Peter Debruge (Variety)
“It: Chapter Two is much longer than it needs to be, but it builds to something significant — and a lot of that filler feels justifiable in terms of how audiences’ consumption patterns are changing. Whereas the three-hour 1990 miniseries version was split across two nights, viewers now binge an entire season of Stranger Things — a shameless It knockoff that improves on King’s novel — in a single weekend. In retrospect, it’s easy to see that the 2017 film (already long at 135 minutes) was just a glorified trailer for this movie. Still, Muschetti could have used It to launch a franchise or an open-ended TV series, but instead, he recognizes the value in closure.:
Dan Callahan (The Wrap)
“What stands out in It Chapter Two is not the clearly labored-over insect effects but that moment with Mrs. Kersh and the scene of Pennywise as Beverly’s father — both reliant on actors rather than technical wizardry. The human eye can tell that there is not much in effects but effects themselves with a story like this about evil. But an actor like Gregson or Skarsgård can channel evil for us because they are human, and so therefore are presumably familiar with evil and can show it under controlled conditions to an audience.”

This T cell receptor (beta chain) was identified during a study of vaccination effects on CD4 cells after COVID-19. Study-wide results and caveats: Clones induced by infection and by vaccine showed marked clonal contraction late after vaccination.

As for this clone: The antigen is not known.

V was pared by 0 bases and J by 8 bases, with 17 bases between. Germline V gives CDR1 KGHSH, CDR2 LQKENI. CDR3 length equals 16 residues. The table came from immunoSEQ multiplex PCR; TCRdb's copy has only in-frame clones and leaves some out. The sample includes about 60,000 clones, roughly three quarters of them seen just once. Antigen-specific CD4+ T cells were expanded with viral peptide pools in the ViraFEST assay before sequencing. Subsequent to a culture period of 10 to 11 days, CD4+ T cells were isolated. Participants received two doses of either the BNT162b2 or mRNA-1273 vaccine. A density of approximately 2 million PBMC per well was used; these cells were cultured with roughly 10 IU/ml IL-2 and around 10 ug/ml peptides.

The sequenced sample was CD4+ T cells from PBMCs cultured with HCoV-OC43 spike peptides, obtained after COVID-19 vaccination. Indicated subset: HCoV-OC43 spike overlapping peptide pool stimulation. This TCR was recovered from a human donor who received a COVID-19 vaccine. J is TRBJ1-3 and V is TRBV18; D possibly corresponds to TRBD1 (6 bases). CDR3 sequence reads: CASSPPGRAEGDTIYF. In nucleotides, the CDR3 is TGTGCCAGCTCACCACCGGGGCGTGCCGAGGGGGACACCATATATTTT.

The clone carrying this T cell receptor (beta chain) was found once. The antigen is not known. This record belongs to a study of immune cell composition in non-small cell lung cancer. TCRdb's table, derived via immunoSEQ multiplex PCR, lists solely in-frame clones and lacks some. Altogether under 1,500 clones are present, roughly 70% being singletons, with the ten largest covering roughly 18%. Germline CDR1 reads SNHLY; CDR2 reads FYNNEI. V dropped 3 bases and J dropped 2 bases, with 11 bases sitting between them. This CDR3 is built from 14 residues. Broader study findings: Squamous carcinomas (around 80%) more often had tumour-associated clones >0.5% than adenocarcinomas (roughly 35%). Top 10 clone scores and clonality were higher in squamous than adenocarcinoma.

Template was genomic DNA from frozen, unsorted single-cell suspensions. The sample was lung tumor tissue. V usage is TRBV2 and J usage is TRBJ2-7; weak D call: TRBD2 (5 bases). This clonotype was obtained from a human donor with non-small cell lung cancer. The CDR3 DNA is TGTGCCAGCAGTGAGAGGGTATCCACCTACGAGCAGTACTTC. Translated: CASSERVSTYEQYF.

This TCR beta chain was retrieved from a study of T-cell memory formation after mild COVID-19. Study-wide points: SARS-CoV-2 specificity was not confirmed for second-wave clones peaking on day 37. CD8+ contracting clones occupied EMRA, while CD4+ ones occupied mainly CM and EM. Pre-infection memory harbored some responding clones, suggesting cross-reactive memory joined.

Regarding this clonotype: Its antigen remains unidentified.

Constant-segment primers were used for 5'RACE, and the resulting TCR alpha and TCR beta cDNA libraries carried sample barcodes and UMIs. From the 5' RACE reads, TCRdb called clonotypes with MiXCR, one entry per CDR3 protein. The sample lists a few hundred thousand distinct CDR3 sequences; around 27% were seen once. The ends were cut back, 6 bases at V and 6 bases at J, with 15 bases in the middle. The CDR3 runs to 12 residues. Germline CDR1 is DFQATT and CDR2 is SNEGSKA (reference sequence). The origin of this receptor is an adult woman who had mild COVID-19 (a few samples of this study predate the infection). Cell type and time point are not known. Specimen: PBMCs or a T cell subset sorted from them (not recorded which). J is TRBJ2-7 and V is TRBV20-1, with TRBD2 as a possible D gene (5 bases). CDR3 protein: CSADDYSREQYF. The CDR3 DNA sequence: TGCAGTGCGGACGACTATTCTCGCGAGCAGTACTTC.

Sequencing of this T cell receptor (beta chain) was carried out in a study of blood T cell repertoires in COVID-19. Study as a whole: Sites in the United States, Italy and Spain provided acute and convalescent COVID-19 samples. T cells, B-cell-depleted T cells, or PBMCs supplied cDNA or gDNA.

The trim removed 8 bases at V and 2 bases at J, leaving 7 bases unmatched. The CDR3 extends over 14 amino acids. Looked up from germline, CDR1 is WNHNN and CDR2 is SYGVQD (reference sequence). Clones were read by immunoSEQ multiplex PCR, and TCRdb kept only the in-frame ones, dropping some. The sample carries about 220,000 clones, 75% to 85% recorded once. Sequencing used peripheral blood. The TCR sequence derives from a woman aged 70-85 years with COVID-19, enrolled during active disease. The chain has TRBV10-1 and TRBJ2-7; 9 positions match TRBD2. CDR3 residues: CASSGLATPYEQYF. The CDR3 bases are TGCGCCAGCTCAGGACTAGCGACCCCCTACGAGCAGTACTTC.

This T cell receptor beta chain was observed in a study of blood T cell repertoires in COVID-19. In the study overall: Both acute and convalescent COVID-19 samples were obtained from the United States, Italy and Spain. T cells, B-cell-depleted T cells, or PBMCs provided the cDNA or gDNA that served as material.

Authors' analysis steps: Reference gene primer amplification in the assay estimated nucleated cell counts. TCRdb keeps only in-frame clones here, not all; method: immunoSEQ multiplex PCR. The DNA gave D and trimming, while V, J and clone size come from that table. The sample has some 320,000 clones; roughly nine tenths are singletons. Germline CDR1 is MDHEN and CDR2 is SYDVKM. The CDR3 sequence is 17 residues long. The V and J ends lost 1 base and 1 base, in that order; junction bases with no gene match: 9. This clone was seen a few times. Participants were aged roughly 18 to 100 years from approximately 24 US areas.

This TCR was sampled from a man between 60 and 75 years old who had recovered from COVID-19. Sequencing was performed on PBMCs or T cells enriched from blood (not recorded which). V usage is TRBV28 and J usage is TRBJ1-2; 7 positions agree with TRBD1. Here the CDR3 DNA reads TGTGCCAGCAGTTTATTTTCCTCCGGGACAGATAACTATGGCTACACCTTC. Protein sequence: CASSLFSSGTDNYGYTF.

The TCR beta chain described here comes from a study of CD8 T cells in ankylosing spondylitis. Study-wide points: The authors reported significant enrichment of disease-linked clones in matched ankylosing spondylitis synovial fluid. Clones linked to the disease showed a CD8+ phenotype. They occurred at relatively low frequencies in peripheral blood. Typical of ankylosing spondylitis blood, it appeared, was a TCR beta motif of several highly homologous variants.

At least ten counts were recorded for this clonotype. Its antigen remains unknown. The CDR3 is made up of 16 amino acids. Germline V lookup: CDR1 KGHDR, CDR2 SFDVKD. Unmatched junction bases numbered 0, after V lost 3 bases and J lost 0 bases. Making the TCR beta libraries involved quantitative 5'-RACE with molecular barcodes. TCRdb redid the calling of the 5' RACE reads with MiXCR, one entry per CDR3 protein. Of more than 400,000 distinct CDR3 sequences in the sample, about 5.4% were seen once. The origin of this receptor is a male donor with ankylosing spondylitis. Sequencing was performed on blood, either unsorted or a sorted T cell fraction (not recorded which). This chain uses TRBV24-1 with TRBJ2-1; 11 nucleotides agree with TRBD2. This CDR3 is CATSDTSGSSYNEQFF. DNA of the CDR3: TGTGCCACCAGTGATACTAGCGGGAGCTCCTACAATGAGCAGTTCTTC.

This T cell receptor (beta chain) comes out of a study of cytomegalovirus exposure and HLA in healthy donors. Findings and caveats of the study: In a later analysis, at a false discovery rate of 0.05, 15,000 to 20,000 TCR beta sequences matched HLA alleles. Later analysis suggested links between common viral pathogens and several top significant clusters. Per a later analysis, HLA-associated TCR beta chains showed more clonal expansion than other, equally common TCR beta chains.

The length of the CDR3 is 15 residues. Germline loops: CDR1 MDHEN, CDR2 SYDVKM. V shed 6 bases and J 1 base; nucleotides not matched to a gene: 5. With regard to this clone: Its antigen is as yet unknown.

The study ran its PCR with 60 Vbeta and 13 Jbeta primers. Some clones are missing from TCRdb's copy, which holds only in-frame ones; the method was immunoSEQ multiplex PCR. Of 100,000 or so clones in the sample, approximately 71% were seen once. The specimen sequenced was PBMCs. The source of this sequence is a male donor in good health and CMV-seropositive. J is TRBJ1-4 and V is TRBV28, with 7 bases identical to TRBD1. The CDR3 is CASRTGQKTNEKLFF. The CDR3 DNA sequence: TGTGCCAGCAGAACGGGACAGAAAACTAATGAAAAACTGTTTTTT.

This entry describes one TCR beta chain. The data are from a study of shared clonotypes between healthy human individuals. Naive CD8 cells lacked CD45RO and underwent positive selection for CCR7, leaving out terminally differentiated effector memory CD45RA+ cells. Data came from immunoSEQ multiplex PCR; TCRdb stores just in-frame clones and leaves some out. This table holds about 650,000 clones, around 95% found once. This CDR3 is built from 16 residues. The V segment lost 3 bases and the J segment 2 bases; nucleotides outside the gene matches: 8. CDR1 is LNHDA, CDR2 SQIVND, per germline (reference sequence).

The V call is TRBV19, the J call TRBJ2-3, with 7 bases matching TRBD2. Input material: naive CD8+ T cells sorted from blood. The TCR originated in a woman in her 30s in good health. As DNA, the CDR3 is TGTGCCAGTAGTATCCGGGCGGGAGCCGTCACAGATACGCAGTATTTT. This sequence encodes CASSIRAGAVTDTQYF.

Mike Ryan (UPROXX)
“Look, I get it, It Chapter Two is about redemption and the Losers coming together again to learn how strong they all are together. And the actors make it work. But the biggest problem is IT, because IT can be everything and IT can be nothing. IT has no real rules or motivations, or rhyme or reason, for literally anything he does. Why doesn’t IT just easily kill these people who are back in town to kill IT? It Chapter Two really isn’t interested in answering anything like that. Which is fine! Because it’s a movie about the Losers! And It Chapter Two really works when it concentrates on those characters. (Which, in the end, is why I’d still give this movie a positive recommendation.)”
Kate Erbland (IndieWire)
“Despite some massive updates from the first film, including the addition of an entirely new cast of much-less-plucky adults and a vibe so dark it borders on the grotesque, this It is not so different than its predecessor. It’s not quite the end of it, it’s more a continuation of it, and one plagued by old problems that should have been solved long before it even attempted to conclude itself. Still, much of the promise is held: It is the end of something, and a haltingly satisfying one at that.”
Karen Han (Polygon)
“Though the use of horror to address trauma that’s passed down from generation to generation is, by now, old hat, It: Chapter Two manages to make it feel fresh through sheer verve. Even if it doesn’t manage to counteract some of the sillier moments (the finale has a “the real treasure was the friends we made along the way” feel to it, and not completely in a good way), the monsters and mayhem are perfect end-of-summer blockbuster fodder, just exciting enough to keep your adrenaline flowing. That said, if you’re looking for scares, It: Chapter Two may not be the place to find them: The only time I truly gasped was at Peter Bogdanovich’s cameo.”